Dr. Paul Ferrara’s Forensics Legacy

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File:CBP chemist reads a DNA profile.jpgOn Friday, the Virginia Department of Forensic Science laboratory in Richmond was renamed the “Paul B. Ferrara Building”. Dr. Ferrara was the Director of the state’s forensic lab for 21 years until his retirement in 2006. He died of cancer earlier this year.

Governor Bob McDonnell stated during the commemoration announcement that “He was one of the nation’s leading forensic scientists and widely respected by his scientific peers, law enforcement officials, lawyers, judges, policymakers, and academics in Virginia and beyond.” Due to Dr. Ferrara’s leadership and his direct innovations, the Virginia Department of Forensic Science (DFS) became the first laboratory to analyze DNA expanding the breadth of law enforcement investigations. Specifically, the DNA analysis focused on genetic fingerprinting. That same year (1989) the lab pioneered the creation of a DNA database listing genetic information of convicted sex offenders.
Before assuming his position as Director of the DFS, Dr. Ferrara began working as a chemist for the Northern Virginia Regional Forensic Laboratory in 1971. His educational background consists of Ph.D.s in Organic Chemistry from Syracuse University and the State University of New York. He was also a professor of Forensic Science at the Virginia Commonwealth University.

It is no surprise that in 1994, the FBI appointed Dr. Ferrara to its DNA advisory board. While he was director, the DFS saw many successes pertaining to DNA and criminal justice. For example, the Virginia lab was the site for the pilot launch of CODIS (1992), the FBI’s database of local, state and national DNA profiles. Two years later, when a cold hit on the genetic database led to capturing a felon, the lab initiated a monumental and widespread change: to focus criminal investigations on DNA rather than blood evidence.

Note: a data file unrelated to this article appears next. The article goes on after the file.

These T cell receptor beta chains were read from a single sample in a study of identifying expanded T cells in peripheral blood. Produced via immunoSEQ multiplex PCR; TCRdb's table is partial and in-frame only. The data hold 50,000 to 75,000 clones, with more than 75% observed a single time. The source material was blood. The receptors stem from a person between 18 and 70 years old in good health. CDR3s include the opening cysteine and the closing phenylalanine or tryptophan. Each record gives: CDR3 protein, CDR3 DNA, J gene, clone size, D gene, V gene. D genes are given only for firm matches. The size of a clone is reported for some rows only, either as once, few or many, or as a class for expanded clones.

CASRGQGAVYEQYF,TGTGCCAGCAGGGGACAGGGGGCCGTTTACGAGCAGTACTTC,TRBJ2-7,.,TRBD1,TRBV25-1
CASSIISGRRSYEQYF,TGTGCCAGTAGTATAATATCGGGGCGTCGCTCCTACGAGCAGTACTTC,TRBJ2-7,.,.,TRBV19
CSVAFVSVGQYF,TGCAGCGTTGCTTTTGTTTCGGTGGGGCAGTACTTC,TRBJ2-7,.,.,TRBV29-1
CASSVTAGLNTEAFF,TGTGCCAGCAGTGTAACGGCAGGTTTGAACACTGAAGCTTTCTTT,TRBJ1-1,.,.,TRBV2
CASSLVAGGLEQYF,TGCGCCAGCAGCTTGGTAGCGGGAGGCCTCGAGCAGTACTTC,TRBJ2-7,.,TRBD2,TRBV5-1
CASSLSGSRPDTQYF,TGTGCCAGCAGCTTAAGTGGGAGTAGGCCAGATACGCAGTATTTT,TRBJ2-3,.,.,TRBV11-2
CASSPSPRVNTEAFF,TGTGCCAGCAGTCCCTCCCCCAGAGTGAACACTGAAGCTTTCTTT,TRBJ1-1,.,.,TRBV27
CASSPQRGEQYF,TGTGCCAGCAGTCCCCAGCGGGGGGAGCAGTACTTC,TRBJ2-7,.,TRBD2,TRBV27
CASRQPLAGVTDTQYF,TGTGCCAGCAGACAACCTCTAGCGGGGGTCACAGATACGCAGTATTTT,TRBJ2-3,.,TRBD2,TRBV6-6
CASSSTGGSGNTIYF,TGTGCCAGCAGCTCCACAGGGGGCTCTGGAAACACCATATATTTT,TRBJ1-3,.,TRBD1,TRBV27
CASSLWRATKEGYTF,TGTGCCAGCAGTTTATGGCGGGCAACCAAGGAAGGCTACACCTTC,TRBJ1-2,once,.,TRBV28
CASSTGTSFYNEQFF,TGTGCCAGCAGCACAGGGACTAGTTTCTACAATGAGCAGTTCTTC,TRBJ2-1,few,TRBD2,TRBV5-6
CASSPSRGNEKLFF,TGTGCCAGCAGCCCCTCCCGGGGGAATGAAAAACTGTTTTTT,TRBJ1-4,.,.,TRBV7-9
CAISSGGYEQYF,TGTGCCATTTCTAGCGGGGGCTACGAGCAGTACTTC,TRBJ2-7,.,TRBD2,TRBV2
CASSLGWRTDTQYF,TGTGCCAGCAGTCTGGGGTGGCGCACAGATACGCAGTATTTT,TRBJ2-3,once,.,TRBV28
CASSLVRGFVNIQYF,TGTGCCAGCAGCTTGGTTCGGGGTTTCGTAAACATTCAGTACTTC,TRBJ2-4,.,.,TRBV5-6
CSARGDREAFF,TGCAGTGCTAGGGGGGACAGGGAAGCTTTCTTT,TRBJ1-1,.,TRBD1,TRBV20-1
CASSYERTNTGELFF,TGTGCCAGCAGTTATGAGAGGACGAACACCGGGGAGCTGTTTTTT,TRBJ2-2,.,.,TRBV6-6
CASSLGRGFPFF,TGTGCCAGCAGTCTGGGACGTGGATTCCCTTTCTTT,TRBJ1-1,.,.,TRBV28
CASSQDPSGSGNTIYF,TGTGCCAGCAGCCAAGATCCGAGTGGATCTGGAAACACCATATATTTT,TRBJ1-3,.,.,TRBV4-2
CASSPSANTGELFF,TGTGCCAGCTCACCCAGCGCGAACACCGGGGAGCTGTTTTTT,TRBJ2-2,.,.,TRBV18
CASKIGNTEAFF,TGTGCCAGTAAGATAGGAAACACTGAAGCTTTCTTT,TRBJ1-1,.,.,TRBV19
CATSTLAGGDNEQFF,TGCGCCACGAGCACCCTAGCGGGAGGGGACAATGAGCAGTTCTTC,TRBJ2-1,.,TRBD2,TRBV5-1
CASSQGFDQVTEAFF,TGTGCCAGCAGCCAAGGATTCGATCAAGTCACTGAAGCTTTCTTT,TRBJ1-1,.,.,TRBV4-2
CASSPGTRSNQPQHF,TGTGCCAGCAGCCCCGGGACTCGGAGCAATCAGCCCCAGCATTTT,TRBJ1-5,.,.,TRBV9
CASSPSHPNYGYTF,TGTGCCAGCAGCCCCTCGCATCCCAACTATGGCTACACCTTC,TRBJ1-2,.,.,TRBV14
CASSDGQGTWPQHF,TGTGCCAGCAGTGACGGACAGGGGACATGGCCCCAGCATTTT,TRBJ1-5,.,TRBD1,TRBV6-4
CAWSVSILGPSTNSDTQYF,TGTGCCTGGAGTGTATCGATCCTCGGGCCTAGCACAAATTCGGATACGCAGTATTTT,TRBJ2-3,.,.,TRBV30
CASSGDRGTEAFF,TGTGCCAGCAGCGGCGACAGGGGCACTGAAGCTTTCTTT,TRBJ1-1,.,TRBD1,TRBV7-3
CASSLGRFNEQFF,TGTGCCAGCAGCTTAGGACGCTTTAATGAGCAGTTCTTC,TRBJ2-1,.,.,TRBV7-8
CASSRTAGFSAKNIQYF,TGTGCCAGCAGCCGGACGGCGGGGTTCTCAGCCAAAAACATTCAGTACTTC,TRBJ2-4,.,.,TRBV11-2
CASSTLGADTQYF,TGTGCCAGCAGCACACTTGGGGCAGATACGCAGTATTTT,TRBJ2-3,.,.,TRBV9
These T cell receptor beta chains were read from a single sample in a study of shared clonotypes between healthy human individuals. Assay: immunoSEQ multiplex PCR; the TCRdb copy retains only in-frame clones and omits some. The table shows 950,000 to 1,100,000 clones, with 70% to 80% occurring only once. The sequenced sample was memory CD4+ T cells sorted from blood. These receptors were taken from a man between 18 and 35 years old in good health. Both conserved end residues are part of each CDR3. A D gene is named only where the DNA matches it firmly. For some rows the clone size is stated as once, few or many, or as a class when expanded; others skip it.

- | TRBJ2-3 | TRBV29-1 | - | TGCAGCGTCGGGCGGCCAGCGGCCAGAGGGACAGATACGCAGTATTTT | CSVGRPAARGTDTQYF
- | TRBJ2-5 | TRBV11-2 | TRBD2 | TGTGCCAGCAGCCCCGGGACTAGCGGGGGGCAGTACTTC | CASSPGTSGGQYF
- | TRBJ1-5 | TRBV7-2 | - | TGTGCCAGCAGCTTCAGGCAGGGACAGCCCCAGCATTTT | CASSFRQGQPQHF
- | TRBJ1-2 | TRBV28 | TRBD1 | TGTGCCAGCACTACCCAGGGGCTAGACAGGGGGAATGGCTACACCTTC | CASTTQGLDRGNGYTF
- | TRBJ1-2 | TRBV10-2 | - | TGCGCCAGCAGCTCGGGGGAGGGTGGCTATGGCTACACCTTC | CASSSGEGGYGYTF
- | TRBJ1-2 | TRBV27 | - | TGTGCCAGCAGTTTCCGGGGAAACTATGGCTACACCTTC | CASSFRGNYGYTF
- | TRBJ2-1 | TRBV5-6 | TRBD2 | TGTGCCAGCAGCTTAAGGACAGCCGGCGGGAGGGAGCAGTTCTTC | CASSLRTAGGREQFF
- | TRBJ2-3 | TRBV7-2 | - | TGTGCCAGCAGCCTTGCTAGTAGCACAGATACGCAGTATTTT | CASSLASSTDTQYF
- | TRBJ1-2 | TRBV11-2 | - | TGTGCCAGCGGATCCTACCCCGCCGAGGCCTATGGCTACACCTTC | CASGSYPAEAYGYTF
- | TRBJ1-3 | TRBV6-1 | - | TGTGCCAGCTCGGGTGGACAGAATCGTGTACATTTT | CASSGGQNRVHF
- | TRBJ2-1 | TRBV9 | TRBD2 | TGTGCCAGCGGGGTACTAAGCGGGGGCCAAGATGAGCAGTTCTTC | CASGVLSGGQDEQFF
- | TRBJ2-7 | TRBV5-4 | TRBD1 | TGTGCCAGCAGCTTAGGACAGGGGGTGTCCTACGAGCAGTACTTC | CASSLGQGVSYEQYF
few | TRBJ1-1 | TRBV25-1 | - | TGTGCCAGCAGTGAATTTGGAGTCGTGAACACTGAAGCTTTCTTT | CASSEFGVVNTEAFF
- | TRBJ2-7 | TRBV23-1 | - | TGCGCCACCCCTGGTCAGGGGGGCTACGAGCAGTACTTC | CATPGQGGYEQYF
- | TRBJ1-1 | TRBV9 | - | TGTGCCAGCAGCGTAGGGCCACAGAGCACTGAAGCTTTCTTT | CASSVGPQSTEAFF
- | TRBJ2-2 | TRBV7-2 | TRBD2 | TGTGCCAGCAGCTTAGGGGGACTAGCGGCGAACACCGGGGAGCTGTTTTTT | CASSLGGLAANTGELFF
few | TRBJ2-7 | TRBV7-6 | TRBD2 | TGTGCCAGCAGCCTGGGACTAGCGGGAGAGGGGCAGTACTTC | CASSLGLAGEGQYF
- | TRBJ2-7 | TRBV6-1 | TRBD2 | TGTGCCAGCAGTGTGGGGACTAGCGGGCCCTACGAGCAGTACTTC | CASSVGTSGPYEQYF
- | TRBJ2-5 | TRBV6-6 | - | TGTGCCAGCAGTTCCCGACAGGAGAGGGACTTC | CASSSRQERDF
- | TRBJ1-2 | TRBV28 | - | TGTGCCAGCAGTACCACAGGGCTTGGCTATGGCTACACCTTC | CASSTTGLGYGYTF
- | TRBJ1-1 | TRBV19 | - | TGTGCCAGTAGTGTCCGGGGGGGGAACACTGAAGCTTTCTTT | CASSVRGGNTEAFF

Dr. Ferrara’s work even led to the exoneration of an innocent man. After spending 15 years in prison, Marvin Anderson’s name was cleared of rape and assault when Dr. Ferrara found swabs in a forensic scientist’s notebook and tested them for DNA.

Would you like to follow in Dr. Ferrara’s footsteps and pursue a career in forensics? A variety of professions exists within this realm of criminal science, from the roles of DNA profiler to a computer forensics career. You can complete a forensic science degree or choose to specialize by completing programs such as a criminalistics degree, a forensic psychology degree or a program in forensic pathology or toxicology.

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